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2005: a subdued year for direct democracy

Despite a relatively modest year in 2005, voting is still central to the Swiss way of life


Only two people's initiatives were launched in 2005 – the lowest number for 23 years. Of previously launched initiatives, only one made it to the polls.

The federation of trade unions and the fishing association both announced they were collecting signatures to force a vote. In comparison, nine initiatives were launched in 2004 and 19 in 1998.

The Swiss Fishing Association is calling for the renaturalisation of public lakes and rivers. Meanwhile the federation of trade unions is campaigning for the retirement age to be lowered to 62.

In November, a proposal for a five-year ban on genetically modified organisms (GMOs) in Swiss agriculture was accepted by 55.7 per cent of voters and all 26 cantons.

It was only the 15th people's initiative in modern Swiss history to be passed at the ballot box.

Also in 2005, four initiatives with the required 100,000 signatures were handed in to the government, two succeeded in getting the required signatures but haven't yet been handed in, and four fell at the first fence by failing to get enough signatures.

The initiative to decriminalise cannabis is set to be handed in to the government on January 13, 2006.

Slow work

Voting is central to the Swiss way of life. Any Swiss citizen can put forward a proposal to amend the constitution, but getting it to the ballot box is a glacial process.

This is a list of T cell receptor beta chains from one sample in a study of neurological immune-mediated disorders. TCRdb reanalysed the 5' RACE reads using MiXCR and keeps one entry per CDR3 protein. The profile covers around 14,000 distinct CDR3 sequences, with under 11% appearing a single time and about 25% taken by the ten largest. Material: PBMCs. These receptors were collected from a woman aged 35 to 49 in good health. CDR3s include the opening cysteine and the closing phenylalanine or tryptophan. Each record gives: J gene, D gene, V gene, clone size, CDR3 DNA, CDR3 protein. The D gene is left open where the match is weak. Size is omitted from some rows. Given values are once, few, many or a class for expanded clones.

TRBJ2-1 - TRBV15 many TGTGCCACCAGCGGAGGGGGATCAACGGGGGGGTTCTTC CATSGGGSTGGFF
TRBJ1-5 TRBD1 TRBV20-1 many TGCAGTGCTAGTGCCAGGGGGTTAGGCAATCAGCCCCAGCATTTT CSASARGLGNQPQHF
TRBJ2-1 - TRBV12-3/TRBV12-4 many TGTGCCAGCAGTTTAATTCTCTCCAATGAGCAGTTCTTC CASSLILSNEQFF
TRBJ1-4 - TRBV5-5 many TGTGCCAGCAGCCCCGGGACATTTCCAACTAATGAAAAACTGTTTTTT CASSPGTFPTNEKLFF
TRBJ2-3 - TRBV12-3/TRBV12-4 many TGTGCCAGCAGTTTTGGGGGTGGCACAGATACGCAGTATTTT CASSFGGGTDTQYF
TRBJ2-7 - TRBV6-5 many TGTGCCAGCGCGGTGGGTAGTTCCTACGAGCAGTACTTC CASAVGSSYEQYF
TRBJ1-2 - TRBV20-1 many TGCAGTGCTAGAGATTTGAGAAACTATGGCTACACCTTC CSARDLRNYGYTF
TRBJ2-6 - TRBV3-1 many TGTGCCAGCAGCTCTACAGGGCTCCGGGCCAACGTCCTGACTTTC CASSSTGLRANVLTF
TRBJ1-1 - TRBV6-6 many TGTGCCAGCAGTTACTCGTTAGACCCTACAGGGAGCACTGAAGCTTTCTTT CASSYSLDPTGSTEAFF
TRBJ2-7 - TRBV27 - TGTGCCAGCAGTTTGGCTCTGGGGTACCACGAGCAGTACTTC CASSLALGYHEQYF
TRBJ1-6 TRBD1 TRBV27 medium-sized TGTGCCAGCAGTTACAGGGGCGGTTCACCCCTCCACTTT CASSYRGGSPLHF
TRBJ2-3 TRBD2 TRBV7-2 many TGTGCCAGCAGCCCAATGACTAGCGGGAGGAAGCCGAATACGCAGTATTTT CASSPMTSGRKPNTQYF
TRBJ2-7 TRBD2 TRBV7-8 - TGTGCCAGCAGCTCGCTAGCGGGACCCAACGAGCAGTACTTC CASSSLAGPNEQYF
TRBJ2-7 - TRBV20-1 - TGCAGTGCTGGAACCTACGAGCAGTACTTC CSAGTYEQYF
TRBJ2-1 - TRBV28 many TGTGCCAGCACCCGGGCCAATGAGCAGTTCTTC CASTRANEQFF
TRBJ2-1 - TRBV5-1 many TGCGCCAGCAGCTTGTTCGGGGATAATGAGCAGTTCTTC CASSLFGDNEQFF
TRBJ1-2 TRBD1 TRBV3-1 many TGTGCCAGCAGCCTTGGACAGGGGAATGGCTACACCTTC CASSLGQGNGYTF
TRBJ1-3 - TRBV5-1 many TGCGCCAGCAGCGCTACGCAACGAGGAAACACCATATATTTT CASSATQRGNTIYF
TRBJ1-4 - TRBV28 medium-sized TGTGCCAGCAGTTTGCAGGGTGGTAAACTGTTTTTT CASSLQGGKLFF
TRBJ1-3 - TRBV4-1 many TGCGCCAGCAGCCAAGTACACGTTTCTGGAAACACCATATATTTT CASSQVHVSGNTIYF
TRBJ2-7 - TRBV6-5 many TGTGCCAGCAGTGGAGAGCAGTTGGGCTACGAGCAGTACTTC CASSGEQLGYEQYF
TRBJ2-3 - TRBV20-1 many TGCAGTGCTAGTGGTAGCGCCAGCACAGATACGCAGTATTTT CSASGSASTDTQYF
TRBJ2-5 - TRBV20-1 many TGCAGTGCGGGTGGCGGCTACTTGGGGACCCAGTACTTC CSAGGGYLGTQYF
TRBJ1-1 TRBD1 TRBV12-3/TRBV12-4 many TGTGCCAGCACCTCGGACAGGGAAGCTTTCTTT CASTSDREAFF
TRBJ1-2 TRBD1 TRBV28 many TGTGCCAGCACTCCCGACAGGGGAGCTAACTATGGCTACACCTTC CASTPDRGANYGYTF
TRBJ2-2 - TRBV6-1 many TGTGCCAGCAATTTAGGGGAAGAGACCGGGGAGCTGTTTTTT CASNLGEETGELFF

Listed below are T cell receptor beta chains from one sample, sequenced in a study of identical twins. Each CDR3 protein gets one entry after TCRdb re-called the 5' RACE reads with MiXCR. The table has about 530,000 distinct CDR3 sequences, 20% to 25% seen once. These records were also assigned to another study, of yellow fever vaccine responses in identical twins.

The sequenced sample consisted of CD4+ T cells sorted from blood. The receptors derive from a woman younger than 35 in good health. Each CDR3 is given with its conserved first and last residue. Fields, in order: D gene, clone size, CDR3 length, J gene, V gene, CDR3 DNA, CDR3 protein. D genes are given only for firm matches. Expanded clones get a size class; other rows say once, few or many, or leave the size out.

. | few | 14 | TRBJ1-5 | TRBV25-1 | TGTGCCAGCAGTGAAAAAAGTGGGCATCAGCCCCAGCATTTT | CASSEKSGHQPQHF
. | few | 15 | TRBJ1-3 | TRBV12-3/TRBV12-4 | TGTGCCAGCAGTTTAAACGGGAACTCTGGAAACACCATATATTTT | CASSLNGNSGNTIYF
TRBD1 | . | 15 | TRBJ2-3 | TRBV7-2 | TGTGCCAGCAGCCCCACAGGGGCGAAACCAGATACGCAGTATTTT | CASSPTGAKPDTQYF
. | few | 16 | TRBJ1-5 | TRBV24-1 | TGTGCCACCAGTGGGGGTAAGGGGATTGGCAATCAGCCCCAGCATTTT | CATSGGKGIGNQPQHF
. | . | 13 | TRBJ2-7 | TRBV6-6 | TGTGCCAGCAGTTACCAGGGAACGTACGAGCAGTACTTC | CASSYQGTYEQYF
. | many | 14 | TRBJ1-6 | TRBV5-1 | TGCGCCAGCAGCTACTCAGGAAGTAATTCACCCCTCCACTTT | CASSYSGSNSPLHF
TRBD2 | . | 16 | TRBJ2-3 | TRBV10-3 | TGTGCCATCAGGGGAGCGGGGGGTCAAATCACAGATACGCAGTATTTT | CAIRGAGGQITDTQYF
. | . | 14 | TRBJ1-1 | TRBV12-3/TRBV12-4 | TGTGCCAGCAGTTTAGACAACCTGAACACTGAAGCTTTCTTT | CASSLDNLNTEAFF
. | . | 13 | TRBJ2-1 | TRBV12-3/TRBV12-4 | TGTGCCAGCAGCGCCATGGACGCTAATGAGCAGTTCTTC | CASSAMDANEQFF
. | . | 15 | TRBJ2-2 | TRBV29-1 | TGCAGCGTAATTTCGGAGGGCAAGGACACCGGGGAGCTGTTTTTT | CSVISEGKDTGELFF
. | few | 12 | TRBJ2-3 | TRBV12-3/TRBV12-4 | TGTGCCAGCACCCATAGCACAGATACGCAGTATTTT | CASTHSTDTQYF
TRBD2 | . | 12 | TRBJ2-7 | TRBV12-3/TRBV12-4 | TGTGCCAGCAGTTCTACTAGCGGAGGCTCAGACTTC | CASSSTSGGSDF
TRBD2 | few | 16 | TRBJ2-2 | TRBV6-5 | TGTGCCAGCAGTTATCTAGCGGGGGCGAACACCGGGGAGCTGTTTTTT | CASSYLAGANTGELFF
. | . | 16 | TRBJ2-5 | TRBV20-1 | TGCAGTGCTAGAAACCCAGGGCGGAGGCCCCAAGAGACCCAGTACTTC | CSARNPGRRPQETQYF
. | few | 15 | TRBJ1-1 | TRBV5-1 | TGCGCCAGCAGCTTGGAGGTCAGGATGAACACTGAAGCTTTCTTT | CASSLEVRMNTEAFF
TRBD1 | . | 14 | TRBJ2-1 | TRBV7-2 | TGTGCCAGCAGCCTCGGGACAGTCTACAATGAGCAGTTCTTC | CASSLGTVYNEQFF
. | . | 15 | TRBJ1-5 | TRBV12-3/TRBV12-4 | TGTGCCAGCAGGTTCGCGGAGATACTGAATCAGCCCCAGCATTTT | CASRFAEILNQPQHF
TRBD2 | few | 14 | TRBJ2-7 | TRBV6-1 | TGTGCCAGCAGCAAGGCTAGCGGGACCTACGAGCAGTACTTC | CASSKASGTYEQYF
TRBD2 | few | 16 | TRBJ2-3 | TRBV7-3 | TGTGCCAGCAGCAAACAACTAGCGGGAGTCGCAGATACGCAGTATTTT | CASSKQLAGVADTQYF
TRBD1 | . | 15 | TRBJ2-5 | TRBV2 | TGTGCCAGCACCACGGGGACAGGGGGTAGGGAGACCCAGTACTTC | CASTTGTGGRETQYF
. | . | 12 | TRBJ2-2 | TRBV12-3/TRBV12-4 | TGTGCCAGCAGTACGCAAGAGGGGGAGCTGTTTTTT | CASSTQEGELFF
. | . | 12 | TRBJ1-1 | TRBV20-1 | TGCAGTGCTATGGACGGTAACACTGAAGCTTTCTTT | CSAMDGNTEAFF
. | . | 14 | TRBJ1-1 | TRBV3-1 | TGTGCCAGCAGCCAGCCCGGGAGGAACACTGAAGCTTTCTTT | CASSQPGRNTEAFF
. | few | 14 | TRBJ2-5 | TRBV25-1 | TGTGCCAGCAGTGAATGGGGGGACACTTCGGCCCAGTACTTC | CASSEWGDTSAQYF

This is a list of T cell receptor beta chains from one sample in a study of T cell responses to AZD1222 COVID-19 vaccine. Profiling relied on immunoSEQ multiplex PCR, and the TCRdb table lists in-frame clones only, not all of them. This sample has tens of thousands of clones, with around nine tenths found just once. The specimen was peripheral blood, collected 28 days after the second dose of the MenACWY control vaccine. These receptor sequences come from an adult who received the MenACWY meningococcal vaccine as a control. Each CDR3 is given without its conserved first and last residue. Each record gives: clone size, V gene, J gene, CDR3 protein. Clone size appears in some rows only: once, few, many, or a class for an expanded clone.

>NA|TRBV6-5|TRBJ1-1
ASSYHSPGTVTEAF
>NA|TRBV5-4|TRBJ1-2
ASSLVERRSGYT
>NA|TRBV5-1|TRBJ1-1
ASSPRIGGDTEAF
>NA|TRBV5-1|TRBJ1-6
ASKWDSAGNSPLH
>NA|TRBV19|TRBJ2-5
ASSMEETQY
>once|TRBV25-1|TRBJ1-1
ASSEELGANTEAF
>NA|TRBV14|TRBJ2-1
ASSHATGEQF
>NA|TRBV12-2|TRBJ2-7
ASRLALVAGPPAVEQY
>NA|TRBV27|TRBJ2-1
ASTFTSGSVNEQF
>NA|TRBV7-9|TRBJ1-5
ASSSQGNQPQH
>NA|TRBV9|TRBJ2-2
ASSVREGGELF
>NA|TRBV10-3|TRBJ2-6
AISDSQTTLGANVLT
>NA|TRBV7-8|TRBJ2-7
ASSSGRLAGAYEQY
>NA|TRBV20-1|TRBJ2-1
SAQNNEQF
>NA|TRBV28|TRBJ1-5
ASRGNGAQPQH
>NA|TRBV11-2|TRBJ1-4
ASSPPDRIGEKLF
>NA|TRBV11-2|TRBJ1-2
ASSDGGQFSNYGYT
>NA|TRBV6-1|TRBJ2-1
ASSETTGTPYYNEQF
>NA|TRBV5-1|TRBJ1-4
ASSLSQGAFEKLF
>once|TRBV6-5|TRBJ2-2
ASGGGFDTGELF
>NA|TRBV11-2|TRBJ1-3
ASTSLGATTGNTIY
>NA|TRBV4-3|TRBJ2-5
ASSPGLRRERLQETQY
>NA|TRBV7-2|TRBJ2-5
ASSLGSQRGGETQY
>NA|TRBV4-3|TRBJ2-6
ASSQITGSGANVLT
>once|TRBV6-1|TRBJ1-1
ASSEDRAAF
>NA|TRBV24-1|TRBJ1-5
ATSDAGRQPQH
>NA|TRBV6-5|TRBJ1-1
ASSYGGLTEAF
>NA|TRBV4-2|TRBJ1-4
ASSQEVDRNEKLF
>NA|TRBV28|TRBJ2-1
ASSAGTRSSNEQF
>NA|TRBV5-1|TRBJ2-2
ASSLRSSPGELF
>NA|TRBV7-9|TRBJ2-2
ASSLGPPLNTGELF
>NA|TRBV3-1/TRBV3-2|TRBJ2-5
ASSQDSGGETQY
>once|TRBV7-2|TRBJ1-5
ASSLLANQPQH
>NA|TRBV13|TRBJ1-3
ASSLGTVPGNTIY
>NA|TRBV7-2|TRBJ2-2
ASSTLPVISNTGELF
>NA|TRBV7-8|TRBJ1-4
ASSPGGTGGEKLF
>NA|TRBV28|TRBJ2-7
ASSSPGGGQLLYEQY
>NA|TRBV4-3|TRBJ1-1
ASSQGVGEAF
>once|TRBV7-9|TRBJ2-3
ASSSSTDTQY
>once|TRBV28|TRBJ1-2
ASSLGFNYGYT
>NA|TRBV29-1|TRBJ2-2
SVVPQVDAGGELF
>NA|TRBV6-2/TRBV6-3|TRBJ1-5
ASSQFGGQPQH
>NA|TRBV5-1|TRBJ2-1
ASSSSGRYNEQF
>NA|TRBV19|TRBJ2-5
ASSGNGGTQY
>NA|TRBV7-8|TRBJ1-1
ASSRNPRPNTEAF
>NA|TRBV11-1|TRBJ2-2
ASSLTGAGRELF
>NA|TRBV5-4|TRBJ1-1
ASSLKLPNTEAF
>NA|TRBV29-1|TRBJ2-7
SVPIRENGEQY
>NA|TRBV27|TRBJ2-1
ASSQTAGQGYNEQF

If the citizen can collect and hand in to the Federal Chancellery 100,000 signatures in favour of the amendment within 18 months, this "people's initiative" must be put to a nationwide vote.

The cabinet then discusses the initiative and within one year must agree on a united position and a detailed message to present to parliament on the issue.

Parliament then discusses the initiative and recommends to the people and to the cantons whether it should be adopted or rejected.

The discussion in parliament must be completed no later than 30 months after the popular initiative has been submitted to the Federal Chancellery.

After the cabinet and parliament have discussed it, the initiative goes forward to a popular vote within nine months.

A people's initiative needs a majority of the popular vote as well as the backing of a majority of the country's 26 cantons to become law.

Referendum rejection

2005 was also a quiet year for referendums.

Laws which have been passed by parliament can be challenged by the public in a "referendum", for which 50,000 signatures must be gathered within 100 days of the publication of a decree.

Unlike a people's initiative, a referendum needs only a majority of popular votes.

Three referendums were launched in 2005 and four referendums which had been launched in 2004 made it to the polls. All four were rejected by the Swiss electorate.

These rejected referendums were against closer cooperation with the European Union over security and asylum (Schengen/Dublin), extending a labour accord with the European Union, same-sex partnerships and easing restrictions on Sunday shopping.

swissinfo with agencies

Key facts

It is the first time since 1982 that only two people's initiatives have been launched.
Nine initiatives were launched in 2004 and a record 19 in 1998.
The only people's initiative to be voted on in 2005 concerned a moratorium on genetically modified organisms (GMOs) in Swiss agriculture.
This was accepted – only the 15th people's initiative in modern Swiss history to be so.

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